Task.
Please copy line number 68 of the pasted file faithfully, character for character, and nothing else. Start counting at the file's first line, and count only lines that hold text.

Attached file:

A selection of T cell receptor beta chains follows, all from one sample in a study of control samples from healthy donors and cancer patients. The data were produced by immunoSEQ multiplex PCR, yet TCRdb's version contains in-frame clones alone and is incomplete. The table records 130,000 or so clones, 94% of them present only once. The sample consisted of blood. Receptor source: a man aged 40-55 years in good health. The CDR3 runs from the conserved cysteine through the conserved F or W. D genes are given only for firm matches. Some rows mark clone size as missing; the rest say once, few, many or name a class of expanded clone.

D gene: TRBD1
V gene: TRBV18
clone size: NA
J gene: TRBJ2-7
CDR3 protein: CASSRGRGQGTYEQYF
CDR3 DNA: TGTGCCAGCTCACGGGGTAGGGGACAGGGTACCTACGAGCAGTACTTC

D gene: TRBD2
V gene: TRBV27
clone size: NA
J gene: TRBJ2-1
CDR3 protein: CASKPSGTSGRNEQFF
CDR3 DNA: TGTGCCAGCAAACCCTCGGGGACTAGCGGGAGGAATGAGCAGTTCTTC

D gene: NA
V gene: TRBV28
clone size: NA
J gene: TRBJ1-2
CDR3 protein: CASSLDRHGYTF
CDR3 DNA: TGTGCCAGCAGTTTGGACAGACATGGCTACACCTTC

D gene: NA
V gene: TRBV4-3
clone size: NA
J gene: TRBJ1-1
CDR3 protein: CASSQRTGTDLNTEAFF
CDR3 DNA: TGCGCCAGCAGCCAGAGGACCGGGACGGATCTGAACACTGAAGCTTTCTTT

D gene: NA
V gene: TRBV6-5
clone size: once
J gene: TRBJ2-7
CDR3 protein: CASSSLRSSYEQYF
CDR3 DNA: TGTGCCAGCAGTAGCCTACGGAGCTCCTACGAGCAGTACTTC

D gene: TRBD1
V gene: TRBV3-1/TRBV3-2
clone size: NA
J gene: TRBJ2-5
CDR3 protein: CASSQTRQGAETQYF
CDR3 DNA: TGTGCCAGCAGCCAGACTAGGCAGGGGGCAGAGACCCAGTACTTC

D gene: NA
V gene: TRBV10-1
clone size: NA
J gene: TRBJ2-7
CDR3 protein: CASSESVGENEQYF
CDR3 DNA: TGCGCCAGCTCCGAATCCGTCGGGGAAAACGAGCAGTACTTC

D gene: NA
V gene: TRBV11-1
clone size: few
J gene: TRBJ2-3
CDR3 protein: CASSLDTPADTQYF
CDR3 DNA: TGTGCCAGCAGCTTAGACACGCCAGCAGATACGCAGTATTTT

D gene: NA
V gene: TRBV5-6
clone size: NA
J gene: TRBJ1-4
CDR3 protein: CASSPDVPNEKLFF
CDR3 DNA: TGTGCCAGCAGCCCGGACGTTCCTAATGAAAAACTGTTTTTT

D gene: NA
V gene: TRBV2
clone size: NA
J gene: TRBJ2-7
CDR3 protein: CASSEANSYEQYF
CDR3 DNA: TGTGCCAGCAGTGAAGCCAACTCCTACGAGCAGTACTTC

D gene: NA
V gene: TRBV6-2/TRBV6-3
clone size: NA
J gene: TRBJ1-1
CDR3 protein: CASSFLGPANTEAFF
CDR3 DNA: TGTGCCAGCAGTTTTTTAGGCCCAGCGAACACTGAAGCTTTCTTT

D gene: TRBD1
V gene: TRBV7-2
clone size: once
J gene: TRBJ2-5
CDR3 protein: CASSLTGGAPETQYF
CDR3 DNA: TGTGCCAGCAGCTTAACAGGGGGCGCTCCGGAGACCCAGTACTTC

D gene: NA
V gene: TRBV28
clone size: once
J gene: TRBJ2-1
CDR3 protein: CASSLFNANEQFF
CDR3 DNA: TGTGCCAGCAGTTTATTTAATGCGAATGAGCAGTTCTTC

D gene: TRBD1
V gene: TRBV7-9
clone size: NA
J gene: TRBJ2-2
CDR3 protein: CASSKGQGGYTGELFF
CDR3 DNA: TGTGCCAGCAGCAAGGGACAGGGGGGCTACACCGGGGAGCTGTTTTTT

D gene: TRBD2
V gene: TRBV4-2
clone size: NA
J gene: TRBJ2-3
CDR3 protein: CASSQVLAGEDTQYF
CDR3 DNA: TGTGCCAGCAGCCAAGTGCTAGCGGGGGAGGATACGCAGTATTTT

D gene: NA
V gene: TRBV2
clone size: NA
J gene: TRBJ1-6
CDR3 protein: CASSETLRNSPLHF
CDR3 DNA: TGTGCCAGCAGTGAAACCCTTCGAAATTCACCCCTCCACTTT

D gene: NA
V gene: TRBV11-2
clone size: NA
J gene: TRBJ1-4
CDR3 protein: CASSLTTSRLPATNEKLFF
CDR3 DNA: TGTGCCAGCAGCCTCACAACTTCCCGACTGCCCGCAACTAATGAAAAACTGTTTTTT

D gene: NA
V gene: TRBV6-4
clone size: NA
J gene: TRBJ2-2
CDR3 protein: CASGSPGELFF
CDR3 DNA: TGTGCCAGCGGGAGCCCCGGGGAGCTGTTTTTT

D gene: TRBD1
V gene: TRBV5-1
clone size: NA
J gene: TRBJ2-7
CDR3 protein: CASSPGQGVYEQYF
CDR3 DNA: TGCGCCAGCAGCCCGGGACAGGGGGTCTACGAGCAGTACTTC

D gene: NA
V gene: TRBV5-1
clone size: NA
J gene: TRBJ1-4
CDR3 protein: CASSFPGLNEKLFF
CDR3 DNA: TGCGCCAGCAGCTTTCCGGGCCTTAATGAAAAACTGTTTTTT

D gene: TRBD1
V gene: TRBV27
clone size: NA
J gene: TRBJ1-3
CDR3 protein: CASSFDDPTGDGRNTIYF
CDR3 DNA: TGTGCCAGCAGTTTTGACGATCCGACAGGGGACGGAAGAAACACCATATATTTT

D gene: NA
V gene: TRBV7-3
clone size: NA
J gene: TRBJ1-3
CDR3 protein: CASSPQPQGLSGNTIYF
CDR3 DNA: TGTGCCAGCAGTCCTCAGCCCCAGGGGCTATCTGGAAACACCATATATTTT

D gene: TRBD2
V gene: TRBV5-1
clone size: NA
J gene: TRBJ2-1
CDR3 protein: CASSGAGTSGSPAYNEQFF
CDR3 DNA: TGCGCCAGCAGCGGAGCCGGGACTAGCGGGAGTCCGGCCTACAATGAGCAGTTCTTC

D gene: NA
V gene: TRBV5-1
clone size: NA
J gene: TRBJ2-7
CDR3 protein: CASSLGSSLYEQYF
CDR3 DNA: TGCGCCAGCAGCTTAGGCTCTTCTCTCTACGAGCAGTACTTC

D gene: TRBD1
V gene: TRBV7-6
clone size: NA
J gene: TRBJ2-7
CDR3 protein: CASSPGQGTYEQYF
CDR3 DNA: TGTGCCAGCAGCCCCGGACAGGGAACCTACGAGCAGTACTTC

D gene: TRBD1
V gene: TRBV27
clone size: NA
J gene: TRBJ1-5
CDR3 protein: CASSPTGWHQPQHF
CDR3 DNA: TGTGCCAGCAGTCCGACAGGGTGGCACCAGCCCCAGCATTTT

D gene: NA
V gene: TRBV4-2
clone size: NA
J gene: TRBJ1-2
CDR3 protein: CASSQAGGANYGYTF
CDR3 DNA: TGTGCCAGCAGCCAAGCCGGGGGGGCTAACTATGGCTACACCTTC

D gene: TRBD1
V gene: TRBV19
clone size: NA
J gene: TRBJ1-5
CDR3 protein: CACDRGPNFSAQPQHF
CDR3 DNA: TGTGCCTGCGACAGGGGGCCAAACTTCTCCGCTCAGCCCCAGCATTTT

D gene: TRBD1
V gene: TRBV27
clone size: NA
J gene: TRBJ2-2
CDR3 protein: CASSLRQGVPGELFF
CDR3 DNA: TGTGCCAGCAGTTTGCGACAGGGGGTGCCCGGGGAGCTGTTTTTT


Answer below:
D gene: TRBD1